Additionally, Anglo-French conflicts broke out in their North American colonies in 1754, when British and French colonial militias and their respective Native American allies engaged in small skirmishes and later full-scale colonial warfare. These colonial conflicts became a theatre of the Seven Years’ War when war was officially declared two years later. In the end, France lost most of its land on the Continent. Some historians claim that it was the most important event to occur in North America during the 18th century — prior to the American Revolution.
Spain entered the war on the side of France in 1762, but the effort to invade British ally Portugal was unsuccessful. As it turned out, Spain’s alliance with France was a disaster because the British gained footholds in Havana, Cuba, and in Manila, The Philippines.
Inside Europe, the area that generated most of the conflict was Austria’s desire to recover Silesia from Prussia. This contest was resolved in 1763, but more importantly, the war’s end signaled the beginning of Great Britain’s rise to become the world’s foremost colonial and naval power. Until after its revolution, France had no chance of becoming a supreme power. Prussia confirmed its status as a great power and, in doing so, altered the balance of power in Europe.
What most people do not realize, however, is that The Seven Years’ War marked a new beginning in the art and science of warfare. Frederick the Great embarked on land campaigns that later influenced Napoleon’s field commanders. Such terms as command and control and maneuver warfare both belonged to Frederick the Great. At sea, the British Royal Navy committed to decisive action under the leadership of Admiral Horatio Nelson. His innovations gave us Rule Britannia and the British Way of War.
What sets the Seven Years’ War apart from all prior Anglo-French experiences is not in the evolution of its transatlantic maritime conduct but in the innovation of a distinct military theory: amphibious operations.
Central to this doctrinal leap was Sir Thomas More Molyneux’s 1759 masterpiece, titled Conjunct Expeditions. It begins: “Happy for that People who are Sovereigns enough of the Sea to put [Littoral War] in Execution. For it comes like Thunder and Lightning to some unprepared Part of the World.”
Sir Thomas was an Oxford-educated guards officer serving on half-pay and a member of Parliament. His masterpiece was a unique addition to existing professional military literature. But while certain accomplishments were recognized for their importance as strategic blows, Quebec for example, none have become as studied or analyzed as Molyneux’s dissertation on amphibious warfare. The doctrine belongs to him alone.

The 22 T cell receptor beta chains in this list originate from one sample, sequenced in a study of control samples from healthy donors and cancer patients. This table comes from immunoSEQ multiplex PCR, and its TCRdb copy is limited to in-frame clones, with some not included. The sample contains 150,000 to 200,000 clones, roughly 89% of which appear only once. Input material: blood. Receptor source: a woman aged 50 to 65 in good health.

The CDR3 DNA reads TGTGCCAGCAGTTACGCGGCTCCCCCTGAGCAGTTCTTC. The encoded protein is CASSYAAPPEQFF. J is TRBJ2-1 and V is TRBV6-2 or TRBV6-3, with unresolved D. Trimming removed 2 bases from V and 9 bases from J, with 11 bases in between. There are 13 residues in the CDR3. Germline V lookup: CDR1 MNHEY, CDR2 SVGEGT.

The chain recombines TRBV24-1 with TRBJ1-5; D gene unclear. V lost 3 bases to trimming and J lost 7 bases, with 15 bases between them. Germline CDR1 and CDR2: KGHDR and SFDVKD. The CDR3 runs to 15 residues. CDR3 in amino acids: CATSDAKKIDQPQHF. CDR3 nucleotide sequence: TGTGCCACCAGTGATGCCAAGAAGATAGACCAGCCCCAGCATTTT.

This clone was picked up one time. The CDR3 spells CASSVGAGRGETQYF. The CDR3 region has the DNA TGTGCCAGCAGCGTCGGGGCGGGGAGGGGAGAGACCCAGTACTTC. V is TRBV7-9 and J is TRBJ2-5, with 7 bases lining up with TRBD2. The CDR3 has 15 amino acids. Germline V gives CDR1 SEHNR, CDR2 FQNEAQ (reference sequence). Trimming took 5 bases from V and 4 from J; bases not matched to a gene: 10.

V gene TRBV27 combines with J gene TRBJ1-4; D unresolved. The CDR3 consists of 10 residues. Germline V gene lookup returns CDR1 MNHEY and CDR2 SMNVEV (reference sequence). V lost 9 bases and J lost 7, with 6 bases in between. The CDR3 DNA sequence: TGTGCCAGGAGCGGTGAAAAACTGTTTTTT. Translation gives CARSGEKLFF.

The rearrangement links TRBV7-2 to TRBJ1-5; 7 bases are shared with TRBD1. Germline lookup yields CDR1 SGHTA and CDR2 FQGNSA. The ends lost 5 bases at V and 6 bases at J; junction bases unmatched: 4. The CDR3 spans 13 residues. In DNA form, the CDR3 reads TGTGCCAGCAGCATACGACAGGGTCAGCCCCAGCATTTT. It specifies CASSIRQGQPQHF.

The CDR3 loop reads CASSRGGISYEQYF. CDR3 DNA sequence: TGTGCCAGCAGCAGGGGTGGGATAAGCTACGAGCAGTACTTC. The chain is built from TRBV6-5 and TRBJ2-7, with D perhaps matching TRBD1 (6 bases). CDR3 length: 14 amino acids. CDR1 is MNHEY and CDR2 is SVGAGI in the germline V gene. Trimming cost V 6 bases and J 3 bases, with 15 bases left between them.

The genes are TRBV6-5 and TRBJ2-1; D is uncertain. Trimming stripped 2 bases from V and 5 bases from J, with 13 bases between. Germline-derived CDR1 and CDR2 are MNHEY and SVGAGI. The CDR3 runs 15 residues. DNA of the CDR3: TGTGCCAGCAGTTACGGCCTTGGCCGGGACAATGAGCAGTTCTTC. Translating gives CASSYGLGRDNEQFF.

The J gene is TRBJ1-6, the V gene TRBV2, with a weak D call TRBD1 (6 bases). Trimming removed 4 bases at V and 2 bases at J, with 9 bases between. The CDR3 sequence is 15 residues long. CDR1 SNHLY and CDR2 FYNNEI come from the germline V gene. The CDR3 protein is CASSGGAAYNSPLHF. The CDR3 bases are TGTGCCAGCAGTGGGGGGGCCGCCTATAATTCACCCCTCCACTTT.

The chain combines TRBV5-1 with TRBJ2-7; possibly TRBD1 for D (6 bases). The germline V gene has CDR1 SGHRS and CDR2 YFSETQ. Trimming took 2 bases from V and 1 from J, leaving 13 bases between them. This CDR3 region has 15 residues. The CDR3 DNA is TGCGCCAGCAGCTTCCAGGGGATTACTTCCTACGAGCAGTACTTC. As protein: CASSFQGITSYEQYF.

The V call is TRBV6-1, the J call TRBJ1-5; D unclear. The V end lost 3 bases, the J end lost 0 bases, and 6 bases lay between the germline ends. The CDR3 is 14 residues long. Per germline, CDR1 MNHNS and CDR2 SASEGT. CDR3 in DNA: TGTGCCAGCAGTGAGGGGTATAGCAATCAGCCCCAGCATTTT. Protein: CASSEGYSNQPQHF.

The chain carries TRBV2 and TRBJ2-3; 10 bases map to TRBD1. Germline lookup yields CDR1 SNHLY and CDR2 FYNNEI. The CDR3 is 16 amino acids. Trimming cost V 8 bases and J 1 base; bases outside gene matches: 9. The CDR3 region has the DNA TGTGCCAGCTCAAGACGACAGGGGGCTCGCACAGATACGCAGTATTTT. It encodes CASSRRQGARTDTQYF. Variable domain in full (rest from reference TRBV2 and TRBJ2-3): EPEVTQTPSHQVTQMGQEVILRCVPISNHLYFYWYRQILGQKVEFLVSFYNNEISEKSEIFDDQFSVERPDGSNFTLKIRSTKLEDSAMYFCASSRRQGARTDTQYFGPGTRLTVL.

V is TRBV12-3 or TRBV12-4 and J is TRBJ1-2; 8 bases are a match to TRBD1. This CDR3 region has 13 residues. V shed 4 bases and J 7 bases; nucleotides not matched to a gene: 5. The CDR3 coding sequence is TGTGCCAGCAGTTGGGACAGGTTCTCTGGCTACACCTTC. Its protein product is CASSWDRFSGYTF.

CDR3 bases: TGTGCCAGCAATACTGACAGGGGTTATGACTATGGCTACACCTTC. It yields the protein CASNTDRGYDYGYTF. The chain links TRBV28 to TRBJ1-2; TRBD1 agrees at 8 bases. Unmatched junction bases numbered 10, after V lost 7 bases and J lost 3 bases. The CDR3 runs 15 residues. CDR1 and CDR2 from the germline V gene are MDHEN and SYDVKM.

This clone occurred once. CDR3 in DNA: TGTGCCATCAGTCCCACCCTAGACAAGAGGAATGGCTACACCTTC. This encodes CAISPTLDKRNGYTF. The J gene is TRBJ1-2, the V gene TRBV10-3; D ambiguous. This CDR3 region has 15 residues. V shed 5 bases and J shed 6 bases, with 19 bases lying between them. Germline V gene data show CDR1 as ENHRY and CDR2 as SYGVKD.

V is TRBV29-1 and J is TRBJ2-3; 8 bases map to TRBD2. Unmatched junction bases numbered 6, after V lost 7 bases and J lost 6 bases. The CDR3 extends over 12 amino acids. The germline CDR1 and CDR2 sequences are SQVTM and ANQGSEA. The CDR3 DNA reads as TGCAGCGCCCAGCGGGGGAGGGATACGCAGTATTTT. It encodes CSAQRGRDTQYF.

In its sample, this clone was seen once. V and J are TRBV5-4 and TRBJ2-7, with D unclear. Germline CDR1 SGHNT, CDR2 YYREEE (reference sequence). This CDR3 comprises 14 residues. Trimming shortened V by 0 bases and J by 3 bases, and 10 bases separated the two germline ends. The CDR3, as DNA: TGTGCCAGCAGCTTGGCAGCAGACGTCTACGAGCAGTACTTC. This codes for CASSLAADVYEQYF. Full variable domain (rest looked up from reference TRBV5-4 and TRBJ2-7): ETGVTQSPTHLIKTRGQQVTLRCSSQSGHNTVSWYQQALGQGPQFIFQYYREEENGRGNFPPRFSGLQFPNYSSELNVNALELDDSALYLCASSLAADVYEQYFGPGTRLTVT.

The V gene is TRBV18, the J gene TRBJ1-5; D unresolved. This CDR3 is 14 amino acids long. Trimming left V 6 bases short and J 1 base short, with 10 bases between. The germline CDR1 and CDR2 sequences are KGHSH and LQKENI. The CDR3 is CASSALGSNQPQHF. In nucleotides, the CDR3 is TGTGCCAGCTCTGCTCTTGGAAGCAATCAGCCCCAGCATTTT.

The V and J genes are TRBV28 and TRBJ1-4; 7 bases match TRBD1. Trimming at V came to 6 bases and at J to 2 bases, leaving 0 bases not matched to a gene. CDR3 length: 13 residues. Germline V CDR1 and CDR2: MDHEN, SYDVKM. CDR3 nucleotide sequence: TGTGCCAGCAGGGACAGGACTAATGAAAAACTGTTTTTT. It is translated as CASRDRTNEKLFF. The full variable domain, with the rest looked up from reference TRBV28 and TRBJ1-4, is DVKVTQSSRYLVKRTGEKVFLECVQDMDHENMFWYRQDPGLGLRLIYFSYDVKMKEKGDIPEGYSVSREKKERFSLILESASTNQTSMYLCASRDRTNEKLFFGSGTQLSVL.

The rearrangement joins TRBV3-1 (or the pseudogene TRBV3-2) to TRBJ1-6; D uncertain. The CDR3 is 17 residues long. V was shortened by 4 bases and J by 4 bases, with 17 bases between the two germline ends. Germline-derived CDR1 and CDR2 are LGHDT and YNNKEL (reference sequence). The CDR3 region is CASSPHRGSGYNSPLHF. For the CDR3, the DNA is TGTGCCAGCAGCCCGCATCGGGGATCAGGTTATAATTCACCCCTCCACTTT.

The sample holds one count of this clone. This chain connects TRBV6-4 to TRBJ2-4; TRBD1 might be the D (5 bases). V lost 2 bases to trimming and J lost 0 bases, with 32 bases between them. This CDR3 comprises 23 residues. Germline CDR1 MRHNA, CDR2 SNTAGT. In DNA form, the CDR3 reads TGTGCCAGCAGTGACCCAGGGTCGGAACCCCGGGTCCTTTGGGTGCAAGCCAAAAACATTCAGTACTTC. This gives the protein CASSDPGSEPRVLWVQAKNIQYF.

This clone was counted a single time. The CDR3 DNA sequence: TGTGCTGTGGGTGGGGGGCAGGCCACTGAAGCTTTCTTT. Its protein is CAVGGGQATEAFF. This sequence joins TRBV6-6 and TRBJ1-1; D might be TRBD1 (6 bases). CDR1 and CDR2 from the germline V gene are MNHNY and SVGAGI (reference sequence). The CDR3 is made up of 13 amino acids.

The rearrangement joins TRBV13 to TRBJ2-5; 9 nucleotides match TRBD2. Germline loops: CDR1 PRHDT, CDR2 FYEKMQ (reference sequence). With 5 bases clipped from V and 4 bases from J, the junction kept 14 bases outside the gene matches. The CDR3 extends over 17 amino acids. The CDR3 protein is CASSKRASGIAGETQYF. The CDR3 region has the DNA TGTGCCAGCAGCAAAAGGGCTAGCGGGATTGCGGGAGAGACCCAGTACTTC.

There were indeed insulated instances of tactical flag signals and landing schemes that pre-date Molyneux’s Conjunct Expeditions, but his effort was the first to codify methods for employment by both land and sea forces.
Although he was writing primarily for a military audience (his training was Army, after all) rather than to a naval assembly, he sought to reduce, “if possible, this amphibious kind of warfare to a safe and regular system and to leave as little as we can to fortune and her caprices.” Sir Thomas was a brilliant man, an instinctive thinker who understood that every new expedition will, in all probability, produce some new improvement. He knew that while theory informs practice, its execution demands good judgment. His brilliance is illustrated by the fact that he placed “doctrine” second to the objectives and aims of the nation. The purpose of doctrine was to serve the national interests — as was a knowledge of geography, proper utilization of resources, galvanized political will, individual courage, and devotion to the success of such operations.
His understanding of the relationship between political ends and military means elevated his work to the level of that of Prussian General Carl von Clausewitz, who much later developed treatises on military theory incorporating the moral, psychological, and political aspects of war. Molyneux understood the importance between strategic intent and doctrinal capability. He knew that the disconnect between the two, or a failure to adapt to an evolving situation, brings forth the likelihood of defeat. Such principles are observable during The Seven Years’ War: Great Britain adapted its war aims and methods — France did not.